KIMBERLY-CLARK MILLICENT MILL WASTE LOTION
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Waste lotion from creped tissue processing. For disposal.
The material has NOT been classified as "harmful by ingestion". This is because of the lack of corroborating animal or human evidence. The material may still be damaging to the health of the individual, following ingestion, especially where pre-existing organ (e.g. liver, kidney) damage is evident. Present definitions of harmful or toxic substances are generally based on doses producing mortality (death) rather than those producing morbidity (disease, ill-health). Gastrointestinal tract discomfort may produce nausea and vomiting. In an occupational setting however, unintentional ingestion is not thought to be cause for concern.
Although the liquid is not thought to be an irritant, direct contact with the eye may produce transient discomfort characterized by tearing or conjunctival redness (as with windburn).
The material is not thought to produce adverse health effects or skin irritation following contact (as classified using animal models). Nevertheless, good hygiene practice requires that exposure be kept to a minimum and that suitable gloves be used in an occupational setting. Entry into the blood-stream, through, for example, cuts, abrasions or lesions, may produce systemic injury with harmful effects. Examine the skin prior to the use of the material and ensure that any external damage is suitably protected.
The material is not thought to produce adverse health effects or irritation of the respiratory tract (as classified using animal models). Nevertheless, good hygiene practice requires that exposure be kept to a minimum and that suitable control measures be used in an occupational setting.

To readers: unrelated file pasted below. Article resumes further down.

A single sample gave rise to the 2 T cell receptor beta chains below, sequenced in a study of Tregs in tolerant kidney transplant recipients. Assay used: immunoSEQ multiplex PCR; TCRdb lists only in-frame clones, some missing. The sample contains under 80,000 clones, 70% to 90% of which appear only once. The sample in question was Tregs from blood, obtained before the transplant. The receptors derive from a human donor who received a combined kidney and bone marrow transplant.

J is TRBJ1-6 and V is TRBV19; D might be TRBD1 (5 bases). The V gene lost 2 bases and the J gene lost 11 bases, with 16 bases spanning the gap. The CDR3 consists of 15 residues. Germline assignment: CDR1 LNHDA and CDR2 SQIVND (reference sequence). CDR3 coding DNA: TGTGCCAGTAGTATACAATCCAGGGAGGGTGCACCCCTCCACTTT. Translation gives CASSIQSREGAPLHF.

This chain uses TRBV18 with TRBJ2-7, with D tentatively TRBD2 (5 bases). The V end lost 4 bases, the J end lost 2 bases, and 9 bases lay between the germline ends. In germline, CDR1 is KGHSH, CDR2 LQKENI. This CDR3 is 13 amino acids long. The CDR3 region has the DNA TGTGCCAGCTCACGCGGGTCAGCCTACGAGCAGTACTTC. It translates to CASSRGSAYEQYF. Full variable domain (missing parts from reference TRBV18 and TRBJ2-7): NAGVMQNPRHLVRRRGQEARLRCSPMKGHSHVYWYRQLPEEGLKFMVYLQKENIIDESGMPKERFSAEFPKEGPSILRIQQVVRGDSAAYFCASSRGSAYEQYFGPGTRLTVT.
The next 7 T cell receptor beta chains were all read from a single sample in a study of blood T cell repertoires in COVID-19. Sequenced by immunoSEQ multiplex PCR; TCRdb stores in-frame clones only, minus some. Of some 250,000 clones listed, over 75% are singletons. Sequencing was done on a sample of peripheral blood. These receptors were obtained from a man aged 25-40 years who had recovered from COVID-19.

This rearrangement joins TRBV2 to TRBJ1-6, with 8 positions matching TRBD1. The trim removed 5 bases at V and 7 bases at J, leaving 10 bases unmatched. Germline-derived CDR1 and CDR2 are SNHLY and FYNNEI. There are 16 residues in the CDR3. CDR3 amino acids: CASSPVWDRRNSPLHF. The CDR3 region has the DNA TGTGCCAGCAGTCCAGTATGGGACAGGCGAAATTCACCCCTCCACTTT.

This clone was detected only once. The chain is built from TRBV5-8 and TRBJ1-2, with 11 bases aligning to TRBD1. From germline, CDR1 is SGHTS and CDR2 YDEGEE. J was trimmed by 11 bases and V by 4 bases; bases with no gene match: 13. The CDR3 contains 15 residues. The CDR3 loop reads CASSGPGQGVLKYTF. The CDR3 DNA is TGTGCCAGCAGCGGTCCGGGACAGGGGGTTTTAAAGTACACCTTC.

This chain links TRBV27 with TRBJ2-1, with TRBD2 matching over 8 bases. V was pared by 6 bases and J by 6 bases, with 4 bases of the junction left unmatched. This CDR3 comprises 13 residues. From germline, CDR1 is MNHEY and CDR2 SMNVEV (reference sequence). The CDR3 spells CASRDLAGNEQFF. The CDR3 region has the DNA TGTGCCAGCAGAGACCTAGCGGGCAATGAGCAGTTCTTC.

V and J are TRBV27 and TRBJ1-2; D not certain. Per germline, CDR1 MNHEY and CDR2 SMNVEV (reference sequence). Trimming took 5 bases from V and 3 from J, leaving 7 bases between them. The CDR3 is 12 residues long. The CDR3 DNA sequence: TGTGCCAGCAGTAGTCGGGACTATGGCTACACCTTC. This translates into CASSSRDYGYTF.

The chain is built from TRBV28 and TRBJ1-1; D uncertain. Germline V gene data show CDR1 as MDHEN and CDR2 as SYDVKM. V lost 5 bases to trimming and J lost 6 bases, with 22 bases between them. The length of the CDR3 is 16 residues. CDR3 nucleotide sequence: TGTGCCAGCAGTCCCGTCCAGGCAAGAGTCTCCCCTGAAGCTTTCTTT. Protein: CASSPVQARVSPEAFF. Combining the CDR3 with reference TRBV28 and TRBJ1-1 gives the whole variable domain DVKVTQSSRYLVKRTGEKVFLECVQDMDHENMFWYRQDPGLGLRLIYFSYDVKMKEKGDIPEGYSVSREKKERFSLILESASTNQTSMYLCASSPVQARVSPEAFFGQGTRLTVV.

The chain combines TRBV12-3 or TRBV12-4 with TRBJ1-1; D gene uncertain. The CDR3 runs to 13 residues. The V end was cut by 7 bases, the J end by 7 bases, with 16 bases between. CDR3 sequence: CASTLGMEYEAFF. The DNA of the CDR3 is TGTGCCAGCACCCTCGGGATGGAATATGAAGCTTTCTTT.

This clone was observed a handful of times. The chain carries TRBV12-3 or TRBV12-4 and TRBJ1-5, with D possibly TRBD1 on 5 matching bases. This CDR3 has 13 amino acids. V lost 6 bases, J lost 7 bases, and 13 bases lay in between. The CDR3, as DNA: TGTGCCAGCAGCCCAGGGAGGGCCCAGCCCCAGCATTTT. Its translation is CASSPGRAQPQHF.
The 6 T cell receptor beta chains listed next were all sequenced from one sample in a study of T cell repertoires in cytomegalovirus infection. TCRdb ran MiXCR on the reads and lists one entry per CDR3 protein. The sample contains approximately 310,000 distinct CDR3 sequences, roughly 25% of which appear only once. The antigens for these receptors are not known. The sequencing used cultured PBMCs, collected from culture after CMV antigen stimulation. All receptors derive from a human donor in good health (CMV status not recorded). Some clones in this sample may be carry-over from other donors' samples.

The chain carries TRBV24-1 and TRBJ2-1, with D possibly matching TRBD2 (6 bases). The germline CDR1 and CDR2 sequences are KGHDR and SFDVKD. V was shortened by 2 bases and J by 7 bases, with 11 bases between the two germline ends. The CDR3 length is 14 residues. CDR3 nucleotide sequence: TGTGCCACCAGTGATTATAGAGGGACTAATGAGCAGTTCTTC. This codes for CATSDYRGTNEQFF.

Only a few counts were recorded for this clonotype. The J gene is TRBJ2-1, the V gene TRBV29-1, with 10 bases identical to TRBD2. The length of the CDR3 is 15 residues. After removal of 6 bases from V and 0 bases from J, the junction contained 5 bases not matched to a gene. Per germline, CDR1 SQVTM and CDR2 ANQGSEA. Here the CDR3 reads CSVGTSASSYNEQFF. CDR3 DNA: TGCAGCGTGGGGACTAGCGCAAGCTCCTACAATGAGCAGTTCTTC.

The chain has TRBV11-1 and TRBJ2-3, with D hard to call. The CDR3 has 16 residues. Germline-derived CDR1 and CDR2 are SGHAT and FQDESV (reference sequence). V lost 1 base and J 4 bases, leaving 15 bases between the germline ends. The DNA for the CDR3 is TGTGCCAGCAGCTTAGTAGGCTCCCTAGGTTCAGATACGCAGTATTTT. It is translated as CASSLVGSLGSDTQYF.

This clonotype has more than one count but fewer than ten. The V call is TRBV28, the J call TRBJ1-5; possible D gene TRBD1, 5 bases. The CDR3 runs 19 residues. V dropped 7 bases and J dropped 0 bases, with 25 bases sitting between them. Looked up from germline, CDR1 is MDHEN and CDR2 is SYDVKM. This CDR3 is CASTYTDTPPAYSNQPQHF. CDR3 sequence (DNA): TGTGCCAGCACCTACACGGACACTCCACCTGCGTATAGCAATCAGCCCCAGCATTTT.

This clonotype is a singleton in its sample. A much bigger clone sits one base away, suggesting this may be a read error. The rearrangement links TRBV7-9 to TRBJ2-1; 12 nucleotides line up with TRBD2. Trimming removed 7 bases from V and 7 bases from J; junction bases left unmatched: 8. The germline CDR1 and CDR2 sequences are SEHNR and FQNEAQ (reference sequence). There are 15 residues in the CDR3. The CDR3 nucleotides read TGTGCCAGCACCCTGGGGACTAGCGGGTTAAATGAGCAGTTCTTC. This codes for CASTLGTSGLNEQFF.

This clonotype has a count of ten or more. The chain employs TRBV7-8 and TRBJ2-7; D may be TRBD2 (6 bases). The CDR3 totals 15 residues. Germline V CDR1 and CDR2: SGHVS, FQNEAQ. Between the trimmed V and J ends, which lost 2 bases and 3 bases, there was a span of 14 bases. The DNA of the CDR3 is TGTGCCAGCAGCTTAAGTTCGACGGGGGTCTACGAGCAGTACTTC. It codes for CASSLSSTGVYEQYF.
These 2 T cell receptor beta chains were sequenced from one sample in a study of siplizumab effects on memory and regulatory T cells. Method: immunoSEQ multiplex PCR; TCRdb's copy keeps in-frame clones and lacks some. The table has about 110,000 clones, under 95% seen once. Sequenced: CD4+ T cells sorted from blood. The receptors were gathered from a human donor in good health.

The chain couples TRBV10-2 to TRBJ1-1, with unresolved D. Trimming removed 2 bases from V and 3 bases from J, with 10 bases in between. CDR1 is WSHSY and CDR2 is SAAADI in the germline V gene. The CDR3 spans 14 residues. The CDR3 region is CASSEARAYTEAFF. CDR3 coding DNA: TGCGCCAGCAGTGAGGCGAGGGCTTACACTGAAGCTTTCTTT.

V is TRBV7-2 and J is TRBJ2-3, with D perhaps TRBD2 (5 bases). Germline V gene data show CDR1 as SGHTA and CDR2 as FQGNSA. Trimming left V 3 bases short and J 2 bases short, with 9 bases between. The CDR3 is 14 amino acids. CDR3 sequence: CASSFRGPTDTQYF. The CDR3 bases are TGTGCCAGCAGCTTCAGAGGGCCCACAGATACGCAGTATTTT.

Limited evidence suggests that repeated or long-term occupational exposure may produce cumulative health effects involving organs or biochemical systems. There has been some concern that this material can cause cancer or mutations but there is not enough data to make an assessment. Oil may contact the skin or be inhaled. Extended exposure can lead to eczema, inflammation of hair follicles, pigmentation of the face and warts on the soles of the feet. There are few systemic effects, but prolonged exposure may lead to a higher incidence of lung scarring. Oil may contact the skin or be inhaled. Extended exposure can lead to eczema, inflammation of hair follicles, pigmentation of the face and warts on the soles of the feet. Exposure to oil mists can cause asthma, pneumonia and scarring of the lungs. Oils have been linked to cancer of the skin and scrotum. Compounds that are less viscous and with smaller molecular weights are more dangerous. There may be liver damage and the lymph nodes may be affected; heart inflammation can also occur at high doses.